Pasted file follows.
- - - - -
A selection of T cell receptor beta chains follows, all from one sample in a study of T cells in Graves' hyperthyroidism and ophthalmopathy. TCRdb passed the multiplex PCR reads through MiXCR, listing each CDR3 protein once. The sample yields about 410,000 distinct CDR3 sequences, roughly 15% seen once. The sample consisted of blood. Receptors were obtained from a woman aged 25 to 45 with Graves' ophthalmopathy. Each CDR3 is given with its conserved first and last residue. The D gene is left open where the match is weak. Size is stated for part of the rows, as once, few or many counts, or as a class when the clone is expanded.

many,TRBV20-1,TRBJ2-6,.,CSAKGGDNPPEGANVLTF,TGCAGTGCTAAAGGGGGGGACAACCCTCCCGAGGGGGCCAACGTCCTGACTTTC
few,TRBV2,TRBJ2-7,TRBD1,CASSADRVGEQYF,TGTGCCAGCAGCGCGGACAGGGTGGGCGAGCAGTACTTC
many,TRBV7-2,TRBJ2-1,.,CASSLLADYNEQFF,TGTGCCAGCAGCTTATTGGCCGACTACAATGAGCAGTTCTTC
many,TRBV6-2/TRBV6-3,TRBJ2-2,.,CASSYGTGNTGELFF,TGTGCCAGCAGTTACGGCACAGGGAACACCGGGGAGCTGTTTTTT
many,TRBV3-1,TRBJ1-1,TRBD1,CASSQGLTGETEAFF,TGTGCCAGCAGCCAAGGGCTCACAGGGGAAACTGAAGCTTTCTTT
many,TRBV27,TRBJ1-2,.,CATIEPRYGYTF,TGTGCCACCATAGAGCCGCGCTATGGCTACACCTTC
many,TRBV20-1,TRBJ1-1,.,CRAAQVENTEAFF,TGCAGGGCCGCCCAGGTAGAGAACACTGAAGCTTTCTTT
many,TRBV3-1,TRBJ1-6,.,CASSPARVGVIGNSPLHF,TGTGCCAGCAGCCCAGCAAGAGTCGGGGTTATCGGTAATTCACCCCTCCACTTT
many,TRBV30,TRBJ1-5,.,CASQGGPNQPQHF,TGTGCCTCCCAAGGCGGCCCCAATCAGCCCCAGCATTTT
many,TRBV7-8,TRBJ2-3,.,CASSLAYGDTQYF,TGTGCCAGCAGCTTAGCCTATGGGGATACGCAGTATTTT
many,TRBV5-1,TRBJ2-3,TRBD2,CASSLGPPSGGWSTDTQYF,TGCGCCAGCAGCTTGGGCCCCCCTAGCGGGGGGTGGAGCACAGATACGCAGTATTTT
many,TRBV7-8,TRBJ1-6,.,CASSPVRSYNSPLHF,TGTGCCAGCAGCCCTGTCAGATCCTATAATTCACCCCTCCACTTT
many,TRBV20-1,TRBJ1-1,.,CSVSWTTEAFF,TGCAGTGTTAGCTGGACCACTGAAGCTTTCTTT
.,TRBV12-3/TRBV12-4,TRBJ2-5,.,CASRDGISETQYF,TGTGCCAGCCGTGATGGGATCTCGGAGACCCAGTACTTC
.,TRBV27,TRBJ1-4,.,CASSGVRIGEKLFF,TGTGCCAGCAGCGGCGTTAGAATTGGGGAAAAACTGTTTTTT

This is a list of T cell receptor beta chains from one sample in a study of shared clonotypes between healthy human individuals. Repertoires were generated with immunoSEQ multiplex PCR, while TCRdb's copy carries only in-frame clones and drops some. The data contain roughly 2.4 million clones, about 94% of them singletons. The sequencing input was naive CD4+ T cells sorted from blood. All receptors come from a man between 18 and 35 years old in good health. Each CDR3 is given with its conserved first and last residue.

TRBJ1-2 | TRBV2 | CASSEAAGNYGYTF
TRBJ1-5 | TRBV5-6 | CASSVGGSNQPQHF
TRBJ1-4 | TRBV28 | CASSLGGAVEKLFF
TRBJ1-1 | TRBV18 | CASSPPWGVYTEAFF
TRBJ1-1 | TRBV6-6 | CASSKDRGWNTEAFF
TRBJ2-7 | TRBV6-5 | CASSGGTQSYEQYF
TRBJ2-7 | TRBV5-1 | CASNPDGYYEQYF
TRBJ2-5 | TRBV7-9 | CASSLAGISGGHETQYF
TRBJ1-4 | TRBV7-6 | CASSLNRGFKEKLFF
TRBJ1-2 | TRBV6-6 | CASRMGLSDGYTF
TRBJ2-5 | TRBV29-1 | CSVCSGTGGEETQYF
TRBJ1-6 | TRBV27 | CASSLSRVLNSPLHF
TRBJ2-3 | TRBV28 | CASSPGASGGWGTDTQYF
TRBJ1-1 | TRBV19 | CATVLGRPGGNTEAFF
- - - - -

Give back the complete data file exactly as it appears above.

A selection of T cell receptor beta chains follows, all from one sample in a study of T cells in Graves' hyperthyroidism and ophthalmopathy. TCRdb passed the multiplex PCR reads through MiXCR, listing each CDR3 protein once. The sample yields about 410,000 distinct CDR3 sequences, roughly 15% seen once. The sample consisted of blood. Receptors were obtained from a woman aged 25 to 45 with Graves' ophthalmopathy. Each CDR3 is given with its conserved first and last residue. The D gene is left open where the match is weak. Size is stated for part of the rows, as once, few or many counts, or as a class when the clone is expanded.

many,TRBV20-1,TRBJ2-6,.,CSAKGGDNPPEGANVLTF,TGCAGTGCTAAAGGGGGGGACAACCCTCCCGAGGGGGCCAACGTCCTGACTTTC
few,TRBV2,TRBJ2-7,TRBD1,CASSADRVGEQYF,TGTGCCAGCAGCGCGGACAGGGTGGGCGAGCAGTACTTC
many,TRBV7-2,TRBJ2-1,.,CASSLLADYNEQFF,TGTGCCAGCAGCTTATTGGCCGACTACAATGAGCAGTTCTTC
many,TRBV6-2/TRBV6-3,TRBJ2-2,.,CASSYGTGNTGELFF,TGTGCCAGCAGTTACGGCACAGGGAACACCGGGGAGCTGTTTTTT
many,TRBV3-1,TRBJ1-1,TRBD1,CASSQGLTGETEAFF,TGTGCCAGCAGCCAAGGGCTCACAGGGGAAACTGAAGCTTTCTTT
many,TRBV27,TRBJ1-2,.,CATIEPRYGYTF,TGTGCCACCATAGAGCCGCGCTATGGCTACACCTTC
many,TRBV20-1,TRBJ1-1,.,CRAAQVENTEAFF,TGCAGGGCCGCCCAGGTAGAGAACACTGAAGCTTTCTTT
many,TRBV3-1,TRBJ1-6,.,CASSPARVGVIGNSPLHF,TGTGCCAGCAGCCCAGCAAGAGTCGGGGTTATCGGTAATTCACCCCTCCACTTT
many,TRBV30,TRBJ1-5,.,CASQGGPNQPQHF,TGTGCCTCCCAAGGCGGCCCCAATCAGCCCCAGCATTTT
many,TRBV7-8,TRBJ2-3,.,CASSLAYGDTQYF,TGTGCCAGCAGCTTAGCCTATGGGGATACGCAGTATTTT
many,TRBV5-1,TRBJ2-3,TRBD2,CASSLGPPSGGWSTDTQYF,TGCGCCAGCAGCTTGGGCCCCCCTAGCGGGGGGTGGAGCACAGATACGCAGTATTTT
many,TRBV7-8,TRBJ1-6,.,CASSPVRSYNSPLHF,TGTGCCAGCAGCCCTGTCAGATCCTATAATTCACCCCTCCACTTT
many,TRBV20-1,TRBJ1-1,.,CSVSWTTEAFF,TGCAGTGTTAGCTGGACCACTGAAGCTTTCTTT
.,TRBV12-3/TRBV12-4,TRBJ2-5,.,CASRDGISETQYF,TGTGCCAGCCGTGATGGGATCTCGGAGACCCAGTACTTC
.,TRBV27,TRBJ1-4,.,CASSGVRIGEKLFF,TGTGCCAGCAGCGGCGTTAGAATTGGGGAAAAACTGTTTTTT

This is a list of T cell receptor beta chains from one sample in a study of shared clonotypes between healthy human individuals. Repertoires were generated with immunoSEQ multiplex PCR, while TCRdb's copy carries only in-frame clones and drops some. The data contain roughly 2.4 million clones, about 94% of them singletons. The sequencing input was naive CD4+ T cells sorted from blood. All receptors come from a man between 18 and 35 years old in good health. Each CDR3 is given with its conserved first and last residue.

TRBJ1-2 | TRBV2 | CASSEAAGNYGYTF
TRBJ1-5 | TRBV5-6 | CASSVGGSNQPQHF
TRBJ1-4 | TRBV28 | CASSLGGAVEKLFF
TRBJ1-1 | TRBV18 | CASSPPWGVYTEAFF
TRBJ1-1 | TRBV6-6 | CASSKDRGWNTEAFF
TRBJ2-7 | TRBV6-5 | CASSGGTQSYEQYF
TRBJ2-7 | TRBV5-1 | CASNPDGYYEQYF
TRBJ2-5 | TRBV7-9 | CASSLAGISGGHETQYF
TRBJ1-4 | TRBV7-6 | CASSLNRGFKEKLFF
TRBJ1-2 | TRBV6-6 | CASRMGLSDGYTF
TRBJ2-5 | TRBV29-1 | CSVCSGTGGEETQYF
TRBJ1-6 | TRBV27 | CASSLSRVLNSPLHF
TRBJ2-3 | TRBV28 | CASSPGASGGWGTDTQYF
TRBJ1-1 | TRBV19 | CATVLGRPGGNTEAFF